It was a fabulous speech by the world's leading spiritual and thought-leader, who has just produced our century's most important public document, Laudato Si', the papal encyclical on the environment.
Pope Francis addressed not just the dignitaries in the Senate chambers, but all of us -- parents struggling to support families, social activists, the elderly and the young.
The pope emphasized communitarian values: dialog, the common good, solidarity, cooperation, sharing, and the Golden Rule.
He held up for emulation four counter-cultural heroes he understood as embodying the most admirable of "American" values. They weren't Rockefeller, Reagan, Jobs, or even FDR. Instead they were:
- Abraham Lincoln: the champion of liberty for the oppressed
- Martin Luther King: the advocate of pluralism and non-exclusion
- Dorothy Day: the apostle of social justice and the rights of the poor
- Thomas Merton: the Cistercian monk who embodied openness to God and the capacity for inter-faith dialog.
Of course, Lincoln and King were victims of assassination for championing the rights of African Americans.
Day and Merton vigorously resisted what Dorothy Day called "this filthy, rotten system." (As is well-known, she was also an unwed mother whose first pregnancy ended in abortion.)
Following the examples of The Four, the pope called for the end of:
- Fundamentalisms of every kind -- including economic fundamentalisms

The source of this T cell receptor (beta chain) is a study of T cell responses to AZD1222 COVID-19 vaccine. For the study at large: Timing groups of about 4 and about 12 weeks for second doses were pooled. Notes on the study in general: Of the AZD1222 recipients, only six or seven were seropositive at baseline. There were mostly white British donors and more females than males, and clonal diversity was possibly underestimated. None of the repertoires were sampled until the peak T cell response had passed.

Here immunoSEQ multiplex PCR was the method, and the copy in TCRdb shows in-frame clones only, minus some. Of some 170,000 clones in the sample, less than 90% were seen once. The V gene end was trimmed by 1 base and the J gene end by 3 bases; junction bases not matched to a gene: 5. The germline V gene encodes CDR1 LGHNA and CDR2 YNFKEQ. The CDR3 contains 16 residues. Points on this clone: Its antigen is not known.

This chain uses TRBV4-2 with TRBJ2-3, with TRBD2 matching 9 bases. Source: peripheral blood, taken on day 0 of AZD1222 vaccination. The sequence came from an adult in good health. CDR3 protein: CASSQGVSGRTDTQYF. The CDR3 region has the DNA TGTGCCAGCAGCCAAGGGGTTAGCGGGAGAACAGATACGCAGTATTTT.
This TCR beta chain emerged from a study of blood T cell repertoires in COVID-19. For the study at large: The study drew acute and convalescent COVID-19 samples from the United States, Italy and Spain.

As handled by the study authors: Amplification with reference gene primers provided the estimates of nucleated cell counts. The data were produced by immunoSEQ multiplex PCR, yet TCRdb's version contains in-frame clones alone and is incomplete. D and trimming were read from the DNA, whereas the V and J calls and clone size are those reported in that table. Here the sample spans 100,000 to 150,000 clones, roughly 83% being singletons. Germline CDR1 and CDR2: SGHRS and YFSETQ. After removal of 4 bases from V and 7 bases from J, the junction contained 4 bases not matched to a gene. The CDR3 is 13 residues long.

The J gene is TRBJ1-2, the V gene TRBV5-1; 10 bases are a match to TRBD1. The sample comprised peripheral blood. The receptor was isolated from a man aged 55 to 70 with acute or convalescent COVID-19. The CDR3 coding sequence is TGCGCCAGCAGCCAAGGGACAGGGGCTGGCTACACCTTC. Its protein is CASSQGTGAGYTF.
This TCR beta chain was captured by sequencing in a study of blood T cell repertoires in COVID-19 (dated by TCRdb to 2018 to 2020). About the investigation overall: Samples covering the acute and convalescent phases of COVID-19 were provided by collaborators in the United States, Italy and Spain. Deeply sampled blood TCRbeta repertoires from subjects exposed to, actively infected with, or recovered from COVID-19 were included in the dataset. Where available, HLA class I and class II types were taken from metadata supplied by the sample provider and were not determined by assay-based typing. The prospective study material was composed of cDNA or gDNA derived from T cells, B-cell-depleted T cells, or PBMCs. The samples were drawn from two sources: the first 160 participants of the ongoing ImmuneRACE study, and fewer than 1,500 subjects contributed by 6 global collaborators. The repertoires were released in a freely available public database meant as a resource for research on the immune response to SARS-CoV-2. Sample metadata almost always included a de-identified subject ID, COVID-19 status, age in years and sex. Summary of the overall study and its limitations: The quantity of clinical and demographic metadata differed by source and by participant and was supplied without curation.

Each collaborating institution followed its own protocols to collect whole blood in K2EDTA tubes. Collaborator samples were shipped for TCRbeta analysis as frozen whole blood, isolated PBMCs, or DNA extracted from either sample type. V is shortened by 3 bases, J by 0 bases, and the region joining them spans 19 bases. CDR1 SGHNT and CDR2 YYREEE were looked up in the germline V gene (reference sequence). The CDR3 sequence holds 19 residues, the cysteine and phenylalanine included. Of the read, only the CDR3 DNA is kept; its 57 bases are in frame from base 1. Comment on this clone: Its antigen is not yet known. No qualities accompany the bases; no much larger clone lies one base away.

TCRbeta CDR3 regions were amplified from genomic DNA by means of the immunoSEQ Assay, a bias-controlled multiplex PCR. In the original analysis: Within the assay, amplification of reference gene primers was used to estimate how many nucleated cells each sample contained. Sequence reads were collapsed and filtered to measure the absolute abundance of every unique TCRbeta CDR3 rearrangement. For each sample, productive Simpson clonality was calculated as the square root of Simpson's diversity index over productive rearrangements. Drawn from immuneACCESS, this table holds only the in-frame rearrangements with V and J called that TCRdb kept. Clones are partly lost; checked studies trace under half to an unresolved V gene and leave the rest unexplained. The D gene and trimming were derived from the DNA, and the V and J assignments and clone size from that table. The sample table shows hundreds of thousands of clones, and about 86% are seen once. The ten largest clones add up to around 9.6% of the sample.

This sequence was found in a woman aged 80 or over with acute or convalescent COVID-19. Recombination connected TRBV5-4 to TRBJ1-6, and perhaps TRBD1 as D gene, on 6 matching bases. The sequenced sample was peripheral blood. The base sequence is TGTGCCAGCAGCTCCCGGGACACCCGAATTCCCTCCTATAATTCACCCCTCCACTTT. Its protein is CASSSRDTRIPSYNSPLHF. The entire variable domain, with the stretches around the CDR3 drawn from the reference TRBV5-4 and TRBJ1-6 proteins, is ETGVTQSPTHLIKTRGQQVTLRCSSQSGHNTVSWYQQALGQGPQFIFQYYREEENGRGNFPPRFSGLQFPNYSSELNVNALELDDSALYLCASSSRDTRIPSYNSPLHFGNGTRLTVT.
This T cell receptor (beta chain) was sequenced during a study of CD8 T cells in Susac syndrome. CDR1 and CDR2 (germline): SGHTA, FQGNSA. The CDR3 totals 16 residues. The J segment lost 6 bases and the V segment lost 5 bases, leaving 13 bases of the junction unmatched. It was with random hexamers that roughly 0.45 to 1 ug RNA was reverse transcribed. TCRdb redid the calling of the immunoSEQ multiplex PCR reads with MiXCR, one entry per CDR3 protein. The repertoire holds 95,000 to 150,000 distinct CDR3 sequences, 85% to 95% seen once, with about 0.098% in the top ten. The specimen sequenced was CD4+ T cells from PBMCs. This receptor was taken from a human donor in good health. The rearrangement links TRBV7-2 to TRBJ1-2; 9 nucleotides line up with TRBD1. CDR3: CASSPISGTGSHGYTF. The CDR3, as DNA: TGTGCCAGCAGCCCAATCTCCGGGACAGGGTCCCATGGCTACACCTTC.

- Political polarizations that prevent opposing parties from dialog and cooperation
- Exclusion of immigrants by a nation of immigrant descendants
- Capital punishment and its replacement by programs of rehabilitation
- The global arms trade and arms sales in general along with the wars and violence they stimulate
- Violent conflict and its replacement by difficult but essentially diplomatic process of dialog
- The human roots of climate chaos and the related problems of poverty
- Unlimited and directionless development of technology
Throughout this gentle but radical speech, the audience seemed to be waiting for the other shoe to drop -- i.e. for the pope to mollify his conservative critics by addressing their favorite "religious issues" contraception, abortion, gay marriage. But the shoe never hit the floor.
At two points the pope about to untie his footwear. In mid-speech, he stated that we must protect and defend human life at every stage of its development. This lured his audience into a standing ovation.
However, the illustration of his point was not abortion, but capital punishment. Punishment for crime, Francis said, must never exclude hope and rehabilitation. We must end the death penalty, he asserted, since every life is sacred.
Then towards the end of his address, Francis spoke of his anticipated presence at this weekend's Philadelphia Conference on the family. Families, he said, are threatened as never before, both from within and without.
But then, instead of addressing gay marriage, the pope spoke of the "most vulnerable" in this context -- not the unborn, but "the young" threatened by violence, abuse and despair. Many of them hesitate to even start families, he lamented -- some because of their own lack of possibilities. Others demur because they have too many possibilities. "Their problems are our problems," the pope said. We must address them and solve their underlying causes.
It was a masterful speech. It continually lured conservatives into standing ovations for issues they constantly oppose: the end of the capital punishment, protection of the environment, openness to immigrants, the end of arms sales of all kinds. The address summoned legislators to their real responsibility -- pursuing the common good, the chief aim, the pope said, of all politics.
The pope's basic message was be daring and courageous -- like the counter-cultural activists, Lincoln, King, Day, Merton, and (I would add) Pope Francis!"